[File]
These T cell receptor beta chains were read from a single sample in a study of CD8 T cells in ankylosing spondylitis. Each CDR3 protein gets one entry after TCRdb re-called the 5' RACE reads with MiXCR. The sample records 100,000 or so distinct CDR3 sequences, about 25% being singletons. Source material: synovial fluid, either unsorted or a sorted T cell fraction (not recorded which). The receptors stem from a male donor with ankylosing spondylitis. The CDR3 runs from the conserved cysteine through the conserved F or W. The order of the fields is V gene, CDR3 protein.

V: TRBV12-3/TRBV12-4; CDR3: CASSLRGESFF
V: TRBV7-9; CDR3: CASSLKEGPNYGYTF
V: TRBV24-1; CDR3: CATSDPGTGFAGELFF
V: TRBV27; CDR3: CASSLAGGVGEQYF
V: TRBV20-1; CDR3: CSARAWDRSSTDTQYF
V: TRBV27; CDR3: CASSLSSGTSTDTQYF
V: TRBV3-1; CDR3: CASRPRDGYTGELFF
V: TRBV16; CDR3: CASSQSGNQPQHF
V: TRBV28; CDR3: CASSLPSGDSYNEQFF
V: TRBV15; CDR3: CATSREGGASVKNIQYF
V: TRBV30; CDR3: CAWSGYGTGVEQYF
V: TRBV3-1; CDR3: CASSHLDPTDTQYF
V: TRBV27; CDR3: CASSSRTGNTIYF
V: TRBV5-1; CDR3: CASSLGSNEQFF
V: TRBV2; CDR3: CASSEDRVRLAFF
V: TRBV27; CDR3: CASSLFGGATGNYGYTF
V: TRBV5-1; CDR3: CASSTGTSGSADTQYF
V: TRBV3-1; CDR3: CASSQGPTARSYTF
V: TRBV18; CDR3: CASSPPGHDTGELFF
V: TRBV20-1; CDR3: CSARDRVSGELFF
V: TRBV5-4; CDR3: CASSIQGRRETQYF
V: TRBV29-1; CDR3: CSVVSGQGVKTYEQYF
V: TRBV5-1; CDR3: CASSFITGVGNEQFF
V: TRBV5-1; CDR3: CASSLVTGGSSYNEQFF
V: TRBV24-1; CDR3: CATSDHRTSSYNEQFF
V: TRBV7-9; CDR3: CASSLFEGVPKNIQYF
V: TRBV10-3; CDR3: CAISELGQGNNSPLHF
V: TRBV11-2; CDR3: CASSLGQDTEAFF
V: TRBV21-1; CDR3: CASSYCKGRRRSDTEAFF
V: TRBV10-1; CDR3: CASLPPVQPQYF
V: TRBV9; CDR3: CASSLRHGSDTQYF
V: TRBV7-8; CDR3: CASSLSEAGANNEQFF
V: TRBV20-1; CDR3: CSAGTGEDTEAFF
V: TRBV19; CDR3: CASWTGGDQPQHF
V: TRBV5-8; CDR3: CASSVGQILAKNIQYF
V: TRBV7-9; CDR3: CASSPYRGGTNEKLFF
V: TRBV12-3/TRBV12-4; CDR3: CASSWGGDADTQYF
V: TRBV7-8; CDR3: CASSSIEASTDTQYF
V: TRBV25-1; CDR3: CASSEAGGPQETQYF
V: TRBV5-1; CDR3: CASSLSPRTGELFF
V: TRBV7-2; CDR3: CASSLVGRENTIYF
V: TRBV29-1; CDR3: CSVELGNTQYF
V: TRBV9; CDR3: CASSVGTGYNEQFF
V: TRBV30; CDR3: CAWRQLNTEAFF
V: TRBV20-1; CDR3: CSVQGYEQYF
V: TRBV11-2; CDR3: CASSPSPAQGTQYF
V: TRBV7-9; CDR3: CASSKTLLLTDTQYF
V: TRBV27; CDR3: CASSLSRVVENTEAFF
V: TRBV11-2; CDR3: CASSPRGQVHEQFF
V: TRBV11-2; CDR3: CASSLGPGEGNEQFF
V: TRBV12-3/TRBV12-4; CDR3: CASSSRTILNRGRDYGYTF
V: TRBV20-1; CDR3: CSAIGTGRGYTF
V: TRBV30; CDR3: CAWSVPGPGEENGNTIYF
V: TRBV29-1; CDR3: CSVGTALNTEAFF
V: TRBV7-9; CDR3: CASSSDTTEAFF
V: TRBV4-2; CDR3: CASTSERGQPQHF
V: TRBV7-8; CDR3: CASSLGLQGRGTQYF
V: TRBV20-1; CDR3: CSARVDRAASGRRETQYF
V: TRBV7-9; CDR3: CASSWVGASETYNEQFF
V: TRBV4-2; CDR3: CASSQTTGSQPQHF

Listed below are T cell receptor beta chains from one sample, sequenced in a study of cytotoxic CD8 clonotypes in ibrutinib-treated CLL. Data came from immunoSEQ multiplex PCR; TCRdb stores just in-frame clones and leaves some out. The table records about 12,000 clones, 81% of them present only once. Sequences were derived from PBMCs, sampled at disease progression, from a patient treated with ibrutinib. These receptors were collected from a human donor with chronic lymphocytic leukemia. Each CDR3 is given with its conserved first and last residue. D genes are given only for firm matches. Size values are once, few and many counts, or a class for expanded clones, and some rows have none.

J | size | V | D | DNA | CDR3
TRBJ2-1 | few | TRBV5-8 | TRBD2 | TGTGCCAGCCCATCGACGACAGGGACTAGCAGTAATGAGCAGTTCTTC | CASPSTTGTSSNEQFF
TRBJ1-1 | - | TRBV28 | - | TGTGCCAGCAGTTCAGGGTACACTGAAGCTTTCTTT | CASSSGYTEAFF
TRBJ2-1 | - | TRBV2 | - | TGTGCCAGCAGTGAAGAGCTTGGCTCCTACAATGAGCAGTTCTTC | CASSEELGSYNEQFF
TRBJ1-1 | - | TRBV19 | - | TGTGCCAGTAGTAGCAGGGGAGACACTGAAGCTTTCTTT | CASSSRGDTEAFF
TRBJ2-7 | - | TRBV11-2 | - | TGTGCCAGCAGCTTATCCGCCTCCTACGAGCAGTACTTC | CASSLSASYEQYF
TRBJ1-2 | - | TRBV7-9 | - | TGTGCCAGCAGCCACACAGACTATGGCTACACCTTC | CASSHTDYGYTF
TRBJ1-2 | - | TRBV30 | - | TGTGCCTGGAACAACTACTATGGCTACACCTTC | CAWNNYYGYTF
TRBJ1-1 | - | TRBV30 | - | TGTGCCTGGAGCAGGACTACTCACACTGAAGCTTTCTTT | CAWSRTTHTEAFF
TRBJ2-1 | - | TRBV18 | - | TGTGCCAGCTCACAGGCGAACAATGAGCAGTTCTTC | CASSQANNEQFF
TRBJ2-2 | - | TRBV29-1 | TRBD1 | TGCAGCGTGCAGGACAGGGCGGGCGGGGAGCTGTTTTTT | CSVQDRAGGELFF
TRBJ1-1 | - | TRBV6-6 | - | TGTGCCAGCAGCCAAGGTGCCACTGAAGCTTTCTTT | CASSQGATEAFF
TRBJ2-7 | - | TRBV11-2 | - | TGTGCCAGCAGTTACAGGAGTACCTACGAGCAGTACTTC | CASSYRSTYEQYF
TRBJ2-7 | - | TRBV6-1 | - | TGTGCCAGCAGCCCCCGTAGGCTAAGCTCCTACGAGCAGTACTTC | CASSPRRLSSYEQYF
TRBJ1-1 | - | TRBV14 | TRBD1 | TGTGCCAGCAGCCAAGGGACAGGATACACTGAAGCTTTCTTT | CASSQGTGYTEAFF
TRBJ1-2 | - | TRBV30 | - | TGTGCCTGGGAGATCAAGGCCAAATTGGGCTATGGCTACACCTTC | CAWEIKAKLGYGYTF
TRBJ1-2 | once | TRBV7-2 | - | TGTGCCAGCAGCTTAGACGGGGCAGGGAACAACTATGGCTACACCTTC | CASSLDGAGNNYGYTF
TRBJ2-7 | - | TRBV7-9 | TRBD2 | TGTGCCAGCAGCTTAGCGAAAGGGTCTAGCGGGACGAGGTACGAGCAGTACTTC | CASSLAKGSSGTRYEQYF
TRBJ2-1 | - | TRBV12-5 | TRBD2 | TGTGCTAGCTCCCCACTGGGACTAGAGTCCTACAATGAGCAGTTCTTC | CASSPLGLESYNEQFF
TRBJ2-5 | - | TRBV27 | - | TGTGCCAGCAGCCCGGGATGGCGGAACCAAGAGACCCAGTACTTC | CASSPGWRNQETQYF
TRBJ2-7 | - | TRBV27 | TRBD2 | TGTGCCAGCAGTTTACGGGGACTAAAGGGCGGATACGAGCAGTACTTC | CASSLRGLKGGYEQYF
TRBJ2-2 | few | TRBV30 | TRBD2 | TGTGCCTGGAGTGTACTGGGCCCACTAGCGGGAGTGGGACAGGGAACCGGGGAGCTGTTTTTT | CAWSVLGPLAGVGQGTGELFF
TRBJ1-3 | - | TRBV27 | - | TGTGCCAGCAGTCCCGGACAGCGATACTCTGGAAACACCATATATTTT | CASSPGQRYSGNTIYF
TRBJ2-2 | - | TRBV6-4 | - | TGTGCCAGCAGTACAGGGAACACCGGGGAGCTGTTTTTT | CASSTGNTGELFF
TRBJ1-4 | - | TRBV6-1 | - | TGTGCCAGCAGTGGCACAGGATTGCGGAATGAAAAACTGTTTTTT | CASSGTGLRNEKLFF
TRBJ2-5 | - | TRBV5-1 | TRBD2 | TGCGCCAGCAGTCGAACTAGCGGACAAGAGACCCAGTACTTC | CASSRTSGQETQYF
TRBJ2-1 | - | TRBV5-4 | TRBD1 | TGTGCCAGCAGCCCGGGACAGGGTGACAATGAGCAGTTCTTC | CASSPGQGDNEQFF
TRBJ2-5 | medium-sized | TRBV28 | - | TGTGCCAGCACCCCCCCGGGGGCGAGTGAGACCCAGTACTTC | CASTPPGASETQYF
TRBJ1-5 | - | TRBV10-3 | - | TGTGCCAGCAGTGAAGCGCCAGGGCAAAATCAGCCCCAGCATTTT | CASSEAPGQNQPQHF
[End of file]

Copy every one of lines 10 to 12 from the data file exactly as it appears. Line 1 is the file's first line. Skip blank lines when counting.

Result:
V: TRBV28; CDR3: CASSLPSGDSYNEQFF
V: TRBV15; CDR3: CATSREGGASVKNIQYF
V: TRBV30; CDR3: CAWSGYGTGVEQYF